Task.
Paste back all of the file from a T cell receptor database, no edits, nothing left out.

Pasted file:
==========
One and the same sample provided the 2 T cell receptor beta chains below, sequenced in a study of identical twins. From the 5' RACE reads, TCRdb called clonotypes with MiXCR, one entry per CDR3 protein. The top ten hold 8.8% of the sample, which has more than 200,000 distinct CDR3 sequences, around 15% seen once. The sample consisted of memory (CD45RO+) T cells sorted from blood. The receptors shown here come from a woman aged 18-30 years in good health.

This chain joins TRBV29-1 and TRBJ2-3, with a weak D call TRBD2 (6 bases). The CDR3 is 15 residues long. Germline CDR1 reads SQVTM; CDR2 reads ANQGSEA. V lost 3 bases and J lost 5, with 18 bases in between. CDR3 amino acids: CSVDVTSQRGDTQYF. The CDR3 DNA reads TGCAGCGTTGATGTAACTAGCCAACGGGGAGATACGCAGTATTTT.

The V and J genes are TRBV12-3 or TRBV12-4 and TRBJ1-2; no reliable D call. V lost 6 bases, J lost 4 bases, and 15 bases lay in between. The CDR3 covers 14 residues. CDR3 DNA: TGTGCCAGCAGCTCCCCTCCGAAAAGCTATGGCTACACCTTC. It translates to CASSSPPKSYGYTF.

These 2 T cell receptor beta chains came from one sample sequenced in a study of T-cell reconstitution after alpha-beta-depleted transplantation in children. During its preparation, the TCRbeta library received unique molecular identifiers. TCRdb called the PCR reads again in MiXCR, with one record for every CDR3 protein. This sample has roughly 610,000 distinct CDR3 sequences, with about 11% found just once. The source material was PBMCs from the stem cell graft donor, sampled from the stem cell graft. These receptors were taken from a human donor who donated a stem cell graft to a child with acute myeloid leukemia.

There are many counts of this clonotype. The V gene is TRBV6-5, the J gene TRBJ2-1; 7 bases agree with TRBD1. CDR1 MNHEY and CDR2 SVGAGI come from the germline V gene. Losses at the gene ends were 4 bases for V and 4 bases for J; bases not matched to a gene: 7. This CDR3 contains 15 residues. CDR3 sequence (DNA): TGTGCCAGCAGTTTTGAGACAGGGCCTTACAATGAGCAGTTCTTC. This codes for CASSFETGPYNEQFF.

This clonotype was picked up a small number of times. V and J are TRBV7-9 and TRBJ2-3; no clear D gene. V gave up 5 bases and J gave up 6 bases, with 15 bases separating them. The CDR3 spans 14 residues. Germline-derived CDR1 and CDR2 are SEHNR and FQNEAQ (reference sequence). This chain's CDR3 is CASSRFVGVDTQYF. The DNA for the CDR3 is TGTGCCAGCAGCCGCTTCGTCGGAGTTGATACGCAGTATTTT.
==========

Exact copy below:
One and the same sample provided the 2 T cell receptor beta chains below, sequenced in a study of identical twins. From the 5' RACE reads, TCRdb called clonotypes with MiXCR, one entry per CDR3 protein. The top ten hold 8.8% of the sample, which has more than 200,000 distinct CDR3 sequences, around 15% seen once. The sample consisted of memory (CD45RO+) T cells sorted from blood. The receptors shown here come from a woman aged 18-30 years in good health.

This chain joins TRBV29-1 and TRBJ2-3, with a weak D call TRBD2 (6 bases). The CDR3 is 15 residues long. Germline CDR1 reads SQVTM; CDR2 reads ANQGSEA. V lost 3 bases and J lost 5, with 18 bases in between. CDR3 amino acids: CSVDVTSQRGDTQYF. The CDR3 DNA reads TGCAGCGTTGATGTAACTAGCCAACGGGGAGATACGCAGTATTTT.

The V and J genes are TRBV12-3 or TRBV12-4 and TRBJ1-2; no reliable D call. V lost 6 bases, J lost 4 bases, and 15 bases lay in between. The CDR3 covers 14 residues. CDR3 DNA: TGTGCCAGCAGCTCCCCTCCGAAAAGCTATGGCTACACCTTC. It translates to CASSSPPKSYGYTF.

These 2 T cell receptor beta chains came from one sample sequenced in a study of T-cell reconstitution after alpha-beta-depleted transplantation in children. During its preparation, the TCRbeta library received unique molecular identifiers. TCRdb called the PCR reads again in MiXCR, with one record for every CDR3 protein. This sample has roughly 610,000 distinct CDR3 sequences, with about 11% found just once. The source material was PBMCs from the stem cell graft donor, sampled from the stem cell graft. These receptors were taken from a human donor who donated a stem cell graft to a child with acute myeloid leukemia.

There are many counts of this clonotype. The V gene is TRBV6-5, the J gene TRBJ2-1; 7 bases agree with TRBD1. CDR1 MNHEY and CDR2 SVGAGI come from the germline V gene. Losses at the gene ends were 4 bases for V and 4 bases for J; bases not matched to a gene: 7. This CDR3 contains 15 residues. CDR3 sequence (DNA): TGTGCCAGCAGTTTTGAGACAGGGCCTTACAATGAGCAGTTCTTC. This codes for CASSFETGPYNEQFF.

This clonotype was picked up a small number of times. V and J are TRBV7-9 and TRBJ2-3; no clear D gene. V gave up 5 bases and J gave up 6 bases, with 15 bases separating them. The CDR3 spans 14 residues. Germline-derived CDR1 and CDR2 are SEHNR and FQNEAQ (reference sequence). This chain's CDR3 is CASSRFVGVDTQYF. The DNA for the CDR3 is TGTGCCAGCAGCCGCTTCGTCGGAGTTGATACGCAGTATTTT.